Three, five and 10-year megatrends
"Project 3-5-10" was conceived in 2013 to identify emerging megatrends that individually or in aggregate have the potential to transform and/or disrupt business practices in the upstream oil and gas industry three, five and ten years from now.
The project is led by Peter Tertzakian at ARC Financial Corp, and is guided by a steering committee with representatives from government and industry associations, including CAPP. The project consists of a series of stakeholder roundtables designed to elicit feedback on emerging issues and trends, with this information applied to future growth scenarios to understand the potential impact and severity of these trends on Canada's upstream oil and gas industry.
The intent of "Project 3-5-10" is to create a continuous process of ongoing monitoring and review so as to stay on top of key developments in the industry.
Canada's oil industry is facing a number of challenges tempering long-term growth prospects, including uncertainty related to provincial and federal climate change policies in Canada, potential protectionist policies in the U.S., and diverging regulatory inefficiencies between Canada and the U.S. CAPP estimates a 53 per cent increase in oil sands production, while conventional oil production is expected to remain flat. Against this backdrop, highlights of this year’s outlook are:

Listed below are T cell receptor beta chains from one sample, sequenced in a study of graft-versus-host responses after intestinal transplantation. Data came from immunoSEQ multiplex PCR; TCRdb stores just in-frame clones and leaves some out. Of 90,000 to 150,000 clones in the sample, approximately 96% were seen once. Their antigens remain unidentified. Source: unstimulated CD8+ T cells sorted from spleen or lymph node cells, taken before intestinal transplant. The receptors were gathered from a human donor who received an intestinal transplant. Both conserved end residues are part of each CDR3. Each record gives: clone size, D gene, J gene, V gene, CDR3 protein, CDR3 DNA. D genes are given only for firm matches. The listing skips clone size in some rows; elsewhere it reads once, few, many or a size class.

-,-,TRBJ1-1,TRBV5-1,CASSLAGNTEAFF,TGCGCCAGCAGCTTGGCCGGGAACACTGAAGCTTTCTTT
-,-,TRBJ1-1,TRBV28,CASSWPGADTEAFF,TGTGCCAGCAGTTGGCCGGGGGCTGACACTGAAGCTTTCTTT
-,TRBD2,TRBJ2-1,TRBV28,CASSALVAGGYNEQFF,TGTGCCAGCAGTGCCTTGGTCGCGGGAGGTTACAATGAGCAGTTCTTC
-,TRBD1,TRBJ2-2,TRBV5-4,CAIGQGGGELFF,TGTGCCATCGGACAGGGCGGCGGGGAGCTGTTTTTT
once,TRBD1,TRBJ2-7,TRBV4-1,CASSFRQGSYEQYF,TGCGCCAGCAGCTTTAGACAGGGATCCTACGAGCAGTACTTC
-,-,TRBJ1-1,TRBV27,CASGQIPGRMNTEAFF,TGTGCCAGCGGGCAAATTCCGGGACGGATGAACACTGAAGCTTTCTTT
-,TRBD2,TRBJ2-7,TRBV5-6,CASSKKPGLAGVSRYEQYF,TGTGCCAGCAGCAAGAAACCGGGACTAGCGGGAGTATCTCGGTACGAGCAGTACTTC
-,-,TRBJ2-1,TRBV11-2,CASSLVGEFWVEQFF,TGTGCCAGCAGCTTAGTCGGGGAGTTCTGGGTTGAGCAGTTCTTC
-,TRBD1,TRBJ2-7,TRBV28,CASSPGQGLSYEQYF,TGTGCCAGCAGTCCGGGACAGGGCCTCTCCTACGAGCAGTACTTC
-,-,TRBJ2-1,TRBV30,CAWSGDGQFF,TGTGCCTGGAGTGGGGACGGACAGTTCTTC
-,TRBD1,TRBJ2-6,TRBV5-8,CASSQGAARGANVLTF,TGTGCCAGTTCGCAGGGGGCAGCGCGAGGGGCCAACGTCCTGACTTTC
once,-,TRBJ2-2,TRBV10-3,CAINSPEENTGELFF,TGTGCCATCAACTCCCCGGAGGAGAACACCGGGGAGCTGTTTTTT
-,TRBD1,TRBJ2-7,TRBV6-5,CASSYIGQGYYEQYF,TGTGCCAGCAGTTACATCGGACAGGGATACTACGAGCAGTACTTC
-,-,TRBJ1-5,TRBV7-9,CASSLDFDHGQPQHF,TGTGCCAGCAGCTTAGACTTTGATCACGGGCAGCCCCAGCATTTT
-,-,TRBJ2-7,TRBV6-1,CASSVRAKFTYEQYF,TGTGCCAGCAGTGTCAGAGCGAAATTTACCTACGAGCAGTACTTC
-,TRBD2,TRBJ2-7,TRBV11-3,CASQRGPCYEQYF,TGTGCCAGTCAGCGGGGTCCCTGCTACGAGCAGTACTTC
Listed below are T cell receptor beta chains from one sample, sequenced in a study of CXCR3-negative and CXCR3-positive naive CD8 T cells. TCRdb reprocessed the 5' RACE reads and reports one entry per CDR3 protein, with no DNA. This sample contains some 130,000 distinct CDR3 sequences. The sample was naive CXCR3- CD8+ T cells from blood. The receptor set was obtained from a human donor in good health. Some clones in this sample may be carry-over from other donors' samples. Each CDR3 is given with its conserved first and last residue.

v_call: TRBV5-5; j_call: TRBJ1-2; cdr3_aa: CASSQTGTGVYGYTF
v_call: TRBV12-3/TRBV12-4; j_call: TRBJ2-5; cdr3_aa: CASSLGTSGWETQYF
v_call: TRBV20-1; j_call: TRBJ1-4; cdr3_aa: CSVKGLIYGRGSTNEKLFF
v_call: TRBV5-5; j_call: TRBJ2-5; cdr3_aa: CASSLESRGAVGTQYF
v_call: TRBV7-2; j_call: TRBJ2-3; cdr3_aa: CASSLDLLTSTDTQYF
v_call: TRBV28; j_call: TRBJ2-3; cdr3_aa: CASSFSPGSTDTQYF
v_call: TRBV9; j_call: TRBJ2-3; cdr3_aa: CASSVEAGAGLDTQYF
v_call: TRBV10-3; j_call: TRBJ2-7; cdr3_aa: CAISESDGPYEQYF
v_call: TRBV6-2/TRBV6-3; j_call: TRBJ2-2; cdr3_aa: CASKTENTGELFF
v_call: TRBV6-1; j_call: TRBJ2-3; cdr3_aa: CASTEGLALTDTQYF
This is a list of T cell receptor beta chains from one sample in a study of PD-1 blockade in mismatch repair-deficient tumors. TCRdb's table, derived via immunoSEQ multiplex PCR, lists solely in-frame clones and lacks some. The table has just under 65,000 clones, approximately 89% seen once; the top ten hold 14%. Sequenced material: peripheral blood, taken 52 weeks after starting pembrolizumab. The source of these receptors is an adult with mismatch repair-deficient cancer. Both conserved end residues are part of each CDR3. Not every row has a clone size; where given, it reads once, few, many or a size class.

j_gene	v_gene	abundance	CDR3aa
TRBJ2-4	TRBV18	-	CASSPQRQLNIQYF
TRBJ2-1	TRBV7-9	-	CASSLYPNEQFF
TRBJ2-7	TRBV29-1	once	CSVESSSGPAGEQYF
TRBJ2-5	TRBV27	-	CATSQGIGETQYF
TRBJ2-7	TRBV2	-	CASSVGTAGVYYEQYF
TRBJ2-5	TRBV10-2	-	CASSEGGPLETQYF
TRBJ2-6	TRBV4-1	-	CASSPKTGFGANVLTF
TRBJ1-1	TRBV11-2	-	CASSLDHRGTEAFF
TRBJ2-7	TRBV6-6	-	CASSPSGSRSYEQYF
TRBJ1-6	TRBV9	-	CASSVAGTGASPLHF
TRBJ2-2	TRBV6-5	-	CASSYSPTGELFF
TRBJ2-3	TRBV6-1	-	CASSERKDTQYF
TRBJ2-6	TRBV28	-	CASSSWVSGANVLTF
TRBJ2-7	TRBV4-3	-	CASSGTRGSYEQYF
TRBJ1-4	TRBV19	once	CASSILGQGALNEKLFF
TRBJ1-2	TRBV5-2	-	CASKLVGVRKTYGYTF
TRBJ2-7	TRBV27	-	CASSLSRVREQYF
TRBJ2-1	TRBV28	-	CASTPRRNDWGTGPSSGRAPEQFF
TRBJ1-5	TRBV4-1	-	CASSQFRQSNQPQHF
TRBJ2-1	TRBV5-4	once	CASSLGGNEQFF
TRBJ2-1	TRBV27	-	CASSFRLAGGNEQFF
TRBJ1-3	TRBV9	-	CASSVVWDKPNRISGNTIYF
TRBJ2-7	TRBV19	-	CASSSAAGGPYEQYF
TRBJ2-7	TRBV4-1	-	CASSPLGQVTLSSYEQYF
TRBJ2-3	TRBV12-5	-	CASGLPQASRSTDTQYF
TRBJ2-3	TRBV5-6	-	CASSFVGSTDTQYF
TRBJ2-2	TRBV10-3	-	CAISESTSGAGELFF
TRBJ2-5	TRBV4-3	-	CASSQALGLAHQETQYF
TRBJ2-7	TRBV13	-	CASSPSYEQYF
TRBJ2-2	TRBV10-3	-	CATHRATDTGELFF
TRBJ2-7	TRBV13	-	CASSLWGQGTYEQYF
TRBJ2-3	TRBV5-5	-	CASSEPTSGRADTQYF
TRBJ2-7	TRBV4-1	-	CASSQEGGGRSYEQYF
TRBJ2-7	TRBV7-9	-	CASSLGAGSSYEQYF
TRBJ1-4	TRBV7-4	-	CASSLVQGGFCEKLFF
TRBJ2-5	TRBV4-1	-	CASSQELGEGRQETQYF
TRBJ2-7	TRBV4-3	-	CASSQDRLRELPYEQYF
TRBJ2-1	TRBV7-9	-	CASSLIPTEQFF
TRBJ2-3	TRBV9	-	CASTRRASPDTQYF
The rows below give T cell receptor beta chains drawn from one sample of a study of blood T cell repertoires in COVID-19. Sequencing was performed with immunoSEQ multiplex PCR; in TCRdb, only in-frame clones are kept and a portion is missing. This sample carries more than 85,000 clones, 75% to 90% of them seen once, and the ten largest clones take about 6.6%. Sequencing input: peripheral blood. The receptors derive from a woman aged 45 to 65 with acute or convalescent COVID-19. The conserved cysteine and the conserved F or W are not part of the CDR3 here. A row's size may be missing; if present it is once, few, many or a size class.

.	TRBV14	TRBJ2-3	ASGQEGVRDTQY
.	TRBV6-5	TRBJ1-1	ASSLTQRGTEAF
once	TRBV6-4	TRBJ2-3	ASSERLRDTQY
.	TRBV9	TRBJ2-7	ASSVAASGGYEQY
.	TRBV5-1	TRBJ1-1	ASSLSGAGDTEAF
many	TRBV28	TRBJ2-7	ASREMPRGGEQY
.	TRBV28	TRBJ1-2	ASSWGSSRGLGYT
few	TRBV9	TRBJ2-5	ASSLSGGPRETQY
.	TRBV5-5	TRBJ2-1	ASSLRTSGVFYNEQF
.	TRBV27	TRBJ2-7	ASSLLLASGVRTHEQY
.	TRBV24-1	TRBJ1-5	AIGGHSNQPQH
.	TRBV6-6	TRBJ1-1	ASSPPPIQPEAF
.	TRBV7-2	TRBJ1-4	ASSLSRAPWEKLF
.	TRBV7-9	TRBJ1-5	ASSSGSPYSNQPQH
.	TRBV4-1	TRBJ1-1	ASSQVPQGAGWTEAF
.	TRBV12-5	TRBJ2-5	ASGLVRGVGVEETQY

- Total Canadian production grows from 3.85 million b/d in 2016 up to 5.1 million b/d in 2030.
- There is an urgent need for new pipelines to ensure Canada remains globally competitive. It's imperative we get our oil to markets in all directions to ensure fair market value, and provide the world with safe, reliable and secure energy from Canada.
- The overall projected growth will exceed existing pipeline transportation capacity, highlighting the need for pipelines heading east, west and south. Today, the pipeline network can transport 4 million b/d of oil and oil products but by 2030 it will need to move more than 5.5 million b/d.
- Capital spending in the oil sands is expected to decline for the third consecutive year to $14 billion in 2017 from $34 billion in 2014.
- Drilling by conventional crude oil producers is forecast to increase 70 per cent compared to 2016 levels, but will still be 40 per cent lower than in 2014.